Home Sweet Home

Well I’m finally back home in Russia and it feels so good to be here.  The journey back from the airport itself was an adventure that I’m glad is over.  Anyway, I arrived in Moscow and went through passport control.  This in itself is always a bit stressful but I got through with no problems.  Then I went in search of my baggage.  After what happened in St. Petersburg I was incredibly wary of losing my luggage.  Fortunately my suitcase did arrive.  The only problem was getting to it.  The baggage reclaim area is incredibly small and I’m convinced there was more than one flight’s baggage on it.  There was literally a crush of people all around.  I could hardly move as I waited forever for my bag to arrive.

Once I finally had it, I made my way out and got a marshrutka to the metro.  I rode the metro without a problem until it came time to change lines.  As I was walking up the steps in the metro to the next line, the handle on my suitcase came loose in my hand.  My suitcase went rolling down the steps and I was left holding the plastic handle.  I went down to fetch it when a young man approached me and asked me if I needed some help.  I said yes and he helped to bring it up the steps.  Now I was left trying to figure out how to pull it along the rest of the way.

I got on the other metro line and contemplated whether to take the train or a bus home because I hadn’t brought enough money for a taxi.  I decided to take a train because it would be easier to take my suitcase on a train than lift it up onto a bus which would then be quite small and with limited room.  So I went to the train station.  As soon as I stepped off the metro there was another man there with a small cart.  He offered to transport my suitcase for me so I said okay.  There were quite a few steps out of the metro as well so I was happy for the help.  I followed him closely as we exited the metro and went to the train station.  I was afraid that at any moment an accomplice would show up and they would steal my suitcase.

But he delivered it to the ticket counter and I paid him 250 rubles for his services.  Then I bought a train ticket and boarded the train.  After arriving in my city, I got off the train and had to make it out of the train station which, again, had quite a few stairs.  This time a young woman saw me struggling with it and offered some help.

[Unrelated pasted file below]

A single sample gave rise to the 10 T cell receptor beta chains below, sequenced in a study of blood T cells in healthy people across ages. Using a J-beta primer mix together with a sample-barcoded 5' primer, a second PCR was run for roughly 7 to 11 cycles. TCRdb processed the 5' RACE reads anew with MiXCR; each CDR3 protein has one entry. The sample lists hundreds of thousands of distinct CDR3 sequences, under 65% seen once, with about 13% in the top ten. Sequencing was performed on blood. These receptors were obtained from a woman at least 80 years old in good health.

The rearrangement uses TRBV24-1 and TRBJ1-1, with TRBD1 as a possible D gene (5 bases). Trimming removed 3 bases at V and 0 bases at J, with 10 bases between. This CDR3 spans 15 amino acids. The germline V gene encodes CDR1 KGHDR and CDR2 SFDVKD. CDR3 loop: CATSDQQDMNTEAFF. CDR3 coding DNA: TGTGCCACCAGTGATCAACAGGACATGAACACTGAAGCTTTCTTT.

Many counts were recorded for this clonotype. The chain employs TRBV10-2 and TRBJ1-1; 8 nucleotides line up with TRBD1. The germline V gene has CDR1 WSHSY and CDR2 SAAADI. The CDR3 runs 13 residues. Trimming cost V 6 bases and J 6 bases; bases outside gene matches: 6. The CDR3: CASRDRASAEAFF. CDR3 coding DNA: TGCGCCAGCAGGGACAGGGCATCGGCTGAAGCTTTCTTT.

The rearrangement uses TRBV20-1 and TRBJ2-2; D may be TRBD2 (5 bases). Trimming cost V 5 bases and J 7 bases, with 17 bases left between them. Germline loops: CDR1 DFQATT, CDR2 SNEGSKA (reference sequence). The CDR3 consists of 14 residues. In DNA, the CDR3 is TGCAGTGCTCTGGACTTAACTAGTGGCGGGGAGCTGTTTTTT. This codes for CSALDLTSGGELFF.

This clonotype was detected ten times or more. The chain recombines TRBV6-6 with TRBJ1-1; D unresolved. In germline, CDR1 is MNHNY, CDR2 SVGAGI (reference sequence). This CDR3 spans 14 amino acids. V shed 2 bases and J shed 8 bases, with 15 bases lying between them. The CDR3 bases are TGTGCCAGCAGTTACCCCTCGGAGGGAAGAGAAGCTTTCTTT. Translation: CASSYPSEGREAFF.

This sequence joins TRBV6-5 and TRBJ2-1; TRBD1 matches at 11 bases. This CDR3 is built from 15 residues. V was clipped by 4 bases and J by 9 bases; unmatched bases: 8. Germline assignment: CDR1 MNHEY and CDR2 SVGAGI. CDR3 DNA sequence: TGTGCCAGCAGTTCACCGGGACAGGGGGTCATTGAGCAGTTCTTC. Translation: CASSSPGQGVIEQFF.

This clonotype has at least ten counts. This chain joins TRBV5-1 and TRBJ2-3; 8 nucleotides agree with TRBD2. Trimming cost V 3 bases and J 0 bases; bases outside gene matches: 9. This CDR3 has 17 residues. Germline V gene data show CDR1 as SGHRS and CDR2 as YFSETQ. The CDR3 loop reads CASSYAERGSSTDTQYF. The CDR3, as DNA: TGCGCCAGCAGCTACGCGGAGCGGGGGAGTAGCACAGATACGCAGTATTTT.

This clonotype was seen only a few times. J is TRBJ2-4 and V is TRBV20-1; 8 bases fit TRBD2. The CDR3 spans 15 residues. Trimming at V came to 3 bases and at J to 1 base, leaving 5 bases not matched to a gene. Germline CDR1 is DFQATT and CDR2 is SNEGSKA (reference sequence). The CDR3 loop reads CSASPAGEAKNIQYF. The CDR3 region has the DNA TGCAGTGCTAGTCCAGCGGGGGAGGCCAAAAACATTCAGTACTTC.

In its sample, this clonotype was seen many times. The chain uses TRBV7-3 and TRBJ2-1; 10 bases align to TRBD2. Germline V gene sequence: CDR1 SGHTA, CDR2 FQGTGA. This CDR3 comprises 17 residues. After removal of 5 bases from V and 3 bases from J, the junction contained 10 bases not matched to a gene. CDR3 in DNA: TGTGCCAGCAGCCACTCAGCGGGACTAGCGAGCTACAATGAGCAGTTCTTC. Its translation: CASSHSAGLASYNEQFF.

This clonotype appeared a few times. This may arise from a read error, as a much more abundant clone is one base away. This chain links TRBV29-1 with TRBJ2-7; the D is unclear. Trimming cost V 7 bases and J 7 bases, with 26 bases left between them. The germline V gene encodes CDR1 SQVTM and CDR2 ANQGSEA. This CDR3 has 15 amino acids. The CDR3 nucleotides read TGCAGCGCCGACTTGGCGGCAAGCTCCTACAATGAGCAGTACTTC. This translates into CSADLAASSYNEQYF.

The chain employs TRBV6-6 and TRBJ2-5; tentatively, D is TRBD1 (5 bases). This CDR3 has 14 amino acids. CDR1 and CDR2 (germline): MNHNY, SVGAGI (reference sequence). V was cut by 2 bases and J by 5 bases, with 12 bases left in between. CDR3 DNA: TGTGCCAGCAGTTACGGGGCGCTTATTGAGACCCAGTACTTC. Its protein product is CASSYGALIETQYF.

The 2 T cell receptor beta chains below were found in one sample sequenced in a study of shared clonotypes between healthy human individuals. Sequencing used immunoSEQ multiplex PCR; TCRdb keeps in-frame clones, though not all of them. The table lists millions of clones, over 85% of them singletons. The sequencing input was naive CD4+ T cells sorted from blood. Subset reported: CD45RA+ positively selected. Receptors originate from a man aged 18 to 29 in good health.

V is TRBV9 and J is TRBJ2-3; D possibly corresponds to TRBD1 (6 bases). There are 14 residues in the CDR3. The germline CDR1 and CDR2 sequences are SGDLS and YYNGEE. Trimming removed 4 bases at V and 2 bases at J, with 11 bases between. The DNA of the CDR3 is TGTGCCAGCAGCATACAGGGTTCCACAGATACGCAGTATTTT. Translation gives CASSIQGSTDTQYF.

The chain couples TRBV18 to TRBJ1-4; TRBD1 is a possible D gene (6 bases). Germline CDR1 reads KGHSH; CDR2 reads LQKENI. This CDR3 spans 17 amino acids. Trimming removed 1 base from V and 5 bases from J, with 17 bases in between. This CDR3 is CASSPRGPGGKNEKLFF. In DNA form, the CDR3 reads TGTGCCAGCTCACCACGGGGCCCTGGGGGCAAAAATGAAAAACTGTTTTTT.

Once out of the train station I was faced with the fifteen minute walk to my flat.  Ordinarily this wouldn’t have been a problem but there was about three inches of snow on the ground, I was wearing heels and my suitcase could only be pulled by the small cloth handle on top.  But I was determined to make it and so I set off at a snail’s pace, bent over pulling my suitcase which kept hitting me in the heels as I took tiny steps toward home.  About a third of the way there, a couple stopped me and asked if they could help.  The man took off his belt and looped it through the cloth handle.  They each took a side of the belt and pulled my suitcase all the way home.

On the way they asked me what happened, where I was from, if I was a foreigner and why on earth I hadn’t hired a taxi to bring my things home.  I told them my story, how the handle broke, etc.  They even asked me if this was my first time in Russia and advised me to call a taxi next time.  But they were incredibly nice and insisted on taking my suitcase all the way home, after stopping for a short cigarette break, of course.  The woman even helped me bring it through my landing and up the steps to the lift.  I thanked them profusely and had never been so happy to be home.


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